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Theodore Roosevelt (1858–1919). Through the Brazilian Wilderness. 1914.

Page 145

the future, to the deeds and the wanderings of the oldtime Spanish conquistadores in their search for the Gilded King, and of the Portuguese adventurers who then divided with them the mastery of the oceans and of the unknown continents beyond.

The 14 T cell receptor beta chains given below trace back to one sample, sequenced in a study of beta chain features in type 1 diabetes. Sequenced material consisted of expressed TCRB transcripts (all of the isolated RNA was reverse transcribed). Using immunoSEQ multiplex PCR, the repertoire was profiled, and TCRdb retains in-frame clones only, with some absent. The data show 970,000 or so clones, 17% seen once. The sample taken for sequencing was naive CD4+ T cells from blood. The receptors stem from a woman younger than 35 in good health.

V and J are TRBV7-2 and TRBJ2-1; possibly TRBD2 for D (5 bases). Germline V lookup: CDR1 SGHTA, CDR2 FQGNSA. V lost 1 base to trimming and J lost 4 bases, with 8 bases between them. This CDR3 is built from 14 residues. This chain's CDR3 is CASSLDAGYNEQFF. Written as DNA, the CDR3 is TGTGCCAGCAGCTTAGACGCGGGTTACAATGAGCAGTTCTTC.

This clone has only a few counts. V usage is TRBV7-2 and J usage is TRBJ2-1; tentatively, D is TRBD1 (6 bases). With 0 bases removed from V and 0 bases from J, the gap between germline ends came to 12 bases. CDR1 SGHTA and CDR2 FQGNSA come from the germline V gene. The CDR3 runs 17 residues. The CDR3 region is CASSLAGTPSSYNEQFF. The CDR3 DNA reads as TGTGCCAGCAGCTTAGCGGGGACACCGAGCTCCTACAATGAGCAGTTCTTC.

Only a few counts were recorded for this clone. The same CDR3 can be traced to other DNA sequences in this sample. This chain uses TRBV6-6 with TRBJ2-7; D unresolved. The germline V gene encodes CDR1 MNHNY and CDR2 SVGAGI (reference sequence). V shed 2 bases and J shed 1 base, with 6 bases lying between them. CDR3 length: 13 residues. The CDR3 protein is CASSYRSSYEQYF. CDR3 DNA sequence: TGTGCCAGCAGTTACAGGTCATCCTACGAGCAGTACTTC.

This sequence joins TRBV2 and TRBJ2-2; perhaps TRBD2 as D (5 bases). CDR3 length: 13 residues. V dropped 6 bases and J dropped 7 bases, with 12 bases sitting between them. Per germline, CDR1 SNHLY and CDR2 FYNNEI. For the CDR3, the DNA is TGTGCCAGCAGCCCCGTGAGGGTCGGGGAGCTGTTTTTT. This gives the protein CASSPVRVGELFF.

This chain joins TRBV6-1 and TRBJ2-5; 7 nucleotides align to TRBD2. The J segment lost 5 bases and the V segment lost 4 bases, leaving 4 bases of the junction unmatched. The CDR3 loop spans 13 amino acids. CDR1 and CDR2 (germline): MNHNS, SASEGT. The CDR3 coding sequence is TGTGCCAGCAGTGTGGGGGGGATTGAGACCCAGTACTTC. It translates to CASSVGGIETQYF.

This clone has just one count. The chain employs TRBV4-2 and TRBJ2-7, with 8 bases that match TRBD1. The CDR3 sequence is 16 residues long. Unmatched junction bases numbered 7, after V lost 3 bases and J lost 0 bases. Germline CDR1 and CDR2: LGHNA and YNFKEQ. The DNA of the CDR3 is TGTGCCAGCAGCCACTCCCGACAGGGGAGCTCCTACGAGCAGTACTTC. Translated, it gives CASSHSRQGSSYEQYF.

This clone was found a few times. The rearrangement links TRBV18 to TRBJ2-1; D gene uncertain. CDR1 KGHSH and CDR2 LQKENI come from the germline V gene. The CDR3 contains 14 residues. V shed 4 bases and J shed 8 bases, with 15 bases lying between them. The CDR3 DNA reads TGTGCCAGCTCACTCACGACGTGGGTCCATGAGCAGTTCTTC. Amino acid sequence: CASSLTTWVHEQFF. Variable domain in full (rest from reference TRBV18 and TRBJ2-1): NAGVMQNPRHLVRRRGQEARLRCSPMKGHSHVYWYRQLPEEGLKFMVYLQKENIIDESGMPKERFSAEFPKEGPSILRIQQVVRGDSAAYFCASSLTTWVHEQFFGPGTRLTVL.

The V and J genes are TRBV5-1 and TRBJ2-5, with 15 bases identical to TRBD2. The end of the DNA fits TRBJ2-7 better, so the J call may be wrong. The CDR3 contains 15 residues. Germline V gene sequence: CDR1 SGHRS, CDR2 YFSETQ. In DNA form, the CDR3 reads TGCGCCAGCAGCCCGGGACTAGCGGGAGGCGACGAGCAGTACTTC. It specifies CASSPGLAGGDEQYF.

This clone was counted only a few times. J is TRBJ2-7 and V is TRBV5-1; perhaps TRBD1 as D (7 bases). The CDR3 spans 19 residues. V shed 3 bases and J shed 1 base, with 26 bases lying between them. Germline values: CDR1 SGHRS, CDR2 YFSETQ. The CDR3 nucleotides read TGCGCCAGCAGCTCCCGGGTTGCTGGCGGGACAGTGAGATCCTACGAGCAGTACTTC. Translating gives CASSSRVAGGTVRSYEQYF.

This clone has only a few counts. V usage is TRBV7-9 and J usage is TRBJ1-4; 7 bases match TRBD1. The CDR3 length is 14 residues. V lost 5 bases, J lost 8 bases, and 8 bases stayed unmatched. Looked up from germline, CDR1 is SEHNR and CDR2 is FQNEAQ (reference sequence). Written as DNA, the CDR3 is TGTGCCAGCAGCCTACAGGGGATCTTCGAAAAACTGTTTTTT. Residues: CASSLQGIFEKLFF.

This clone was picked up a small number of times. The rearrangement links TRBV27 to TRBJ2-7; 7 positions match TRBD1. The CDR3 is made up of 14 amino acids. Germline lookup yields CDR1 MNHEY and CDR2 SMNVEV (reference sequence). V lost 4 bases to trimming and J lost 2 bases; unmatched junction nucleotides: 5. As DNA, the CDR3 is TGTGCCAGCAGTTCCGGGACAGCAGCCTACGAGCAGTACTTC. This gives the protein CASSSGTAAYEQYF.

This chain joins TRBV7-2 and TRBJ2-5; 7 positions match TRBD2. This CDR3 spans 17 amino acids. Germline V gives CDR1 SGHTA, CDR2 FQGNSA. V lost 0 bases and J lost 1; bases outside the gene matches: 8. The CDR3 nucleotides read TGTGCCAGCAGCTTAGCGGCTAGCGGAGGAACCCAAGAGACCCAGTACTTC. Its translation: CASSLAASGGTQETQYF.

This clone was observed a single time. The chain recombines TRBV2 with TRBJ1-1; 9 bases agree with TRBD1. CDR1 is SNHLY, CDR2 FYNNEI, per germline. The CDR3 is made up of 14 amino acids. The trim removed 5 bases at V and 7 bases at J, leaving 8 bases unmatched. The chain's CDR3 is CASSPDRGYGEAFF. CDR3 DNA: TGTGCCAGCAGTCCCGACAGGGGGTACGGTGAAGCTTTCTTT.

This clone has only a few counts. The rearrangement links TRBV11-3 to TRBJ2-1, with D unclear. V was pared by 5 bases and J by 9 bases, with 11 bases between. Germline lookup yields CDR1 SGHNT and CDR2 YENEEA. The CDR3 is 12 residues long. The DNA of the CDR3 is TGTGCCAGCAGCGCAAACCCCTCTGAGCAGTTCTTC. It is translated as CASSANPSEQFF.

This was an attractive and interesting camp in more ways than one. The vaqueiros with their wives and families were housed on the two sides of the field in which our tents were pitched. On one side was a big, whitewashed, tile-roofed house in which the foreman dwelt—an oliveskinned, slightly built, wiry man, with an olive-skinned wife and eight as pretty, fair-haired children as one could wish to see. He usually went barefoot, and his manners were not merely good but distinguished. Corrals and outbuildings were near this big house. On the opposite side of the field stood the row of steep-roofed, palm-thatched huts in which the ordinary cowhands lived with their dusky helpmeets and children. Each night from these palm-thatched quarters we heard the faint sounds of a music that went far back of civilization to a savage ancestry near by in point of time and otherwise immeasurably remote; for through the still, hot air, under the brilliant moonlight, we heard the monotonous throbbing of a tomtom drum, and the twanging of some old stringed instrument. The small black turkey-buzzards, here always called crows, were as tame as chickens near the big house, walking on the ground or perched in the trees beside the corral, waiting for the offal of the slaughtered cattle. Two palm-trees near our tent were crowded with the long, hanging nests of one of the cacique orioles. We lived well, with plenty of tapir beef, which was good, and